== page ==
The output signal on the tank can be observed as shown below

The Rp measurement is done by driving two different levels of current until the sensor oscillation amplitudes reach maximum and minimum values. The proximity data is a ratio of the time to reach the maximum amplitude and the time to reach the minimum amplitude.  Considering the Rp equation discussed before, you can consider Y comparable to a duty cycle of the two current levels.

• In reply to Scott Bryson:

Hi Scott,

Thank you for answering my questions. I am a mechanical engineering student, trying to make sense of electronics, so I greatly appreciate your help.

I do however have some questions and hope you could help me.

- First of all the text above equation 2 says the equation determines the impedance, while on the left side of the equation only Rp is present. Until now this has confused me because I assumed the inductance and capacitance would have some influence on the impedance. Then I started to wonder that maybe the impedance is equal to Rp because the Rp is determined for the resonance frequency, so the influence of the inductor and capacitor cancel eachother out. I figure that using Rp_MIN and Rp_MAX the sensor starts 'scanning' for the impedance at which resonance occurs, and then calculates values for this frequency. Is this correct or am I misinterpreting the system?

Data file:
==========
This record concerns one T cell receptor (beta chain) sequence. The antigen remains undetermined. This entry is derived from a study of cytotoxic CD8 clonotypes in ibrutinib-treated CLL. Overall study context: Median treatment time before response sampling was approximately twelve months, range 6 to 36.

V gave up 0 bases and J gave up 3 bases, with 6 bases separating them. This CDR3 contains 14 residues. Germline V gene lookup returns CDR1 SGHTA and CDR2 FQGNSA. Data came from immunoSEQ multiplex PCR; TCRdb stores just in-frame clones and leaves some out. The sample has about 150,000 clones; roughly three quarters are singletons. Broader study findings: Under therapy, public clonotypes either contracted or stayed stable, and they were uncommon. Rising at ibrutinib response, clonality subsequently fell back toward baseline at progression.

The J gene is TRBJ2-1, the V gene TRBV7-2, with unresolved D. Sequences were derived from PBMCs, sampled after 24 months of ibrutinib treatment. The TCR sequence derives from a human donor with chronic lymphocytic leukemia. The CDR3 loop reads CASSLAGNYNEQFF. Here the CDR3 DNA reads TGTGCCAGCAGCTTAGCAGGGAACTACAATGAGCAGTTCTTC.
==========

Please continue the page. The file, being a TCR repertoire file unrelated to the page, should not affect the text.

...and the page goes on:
Now I would like to compare two measurements using Rp, let's say a measurement close to the target (measurement 1) and one far from any conducting material (measurement 0). Considering that both values of Rp are measured at a different frequencies, they cannot simply be compared right? A proper comparison should compare the two impedances at the same frequency. Let's say we evaluate at f_0, than

Z_0 = Rp_0

And Z_1 should be calculated. This can be done with the inductance, capacitance (which both are frequency independent) and the Rp_1 at f_0. Yet the sensor only outputs Rp_1 at f_1, since this is iets resonance frequency.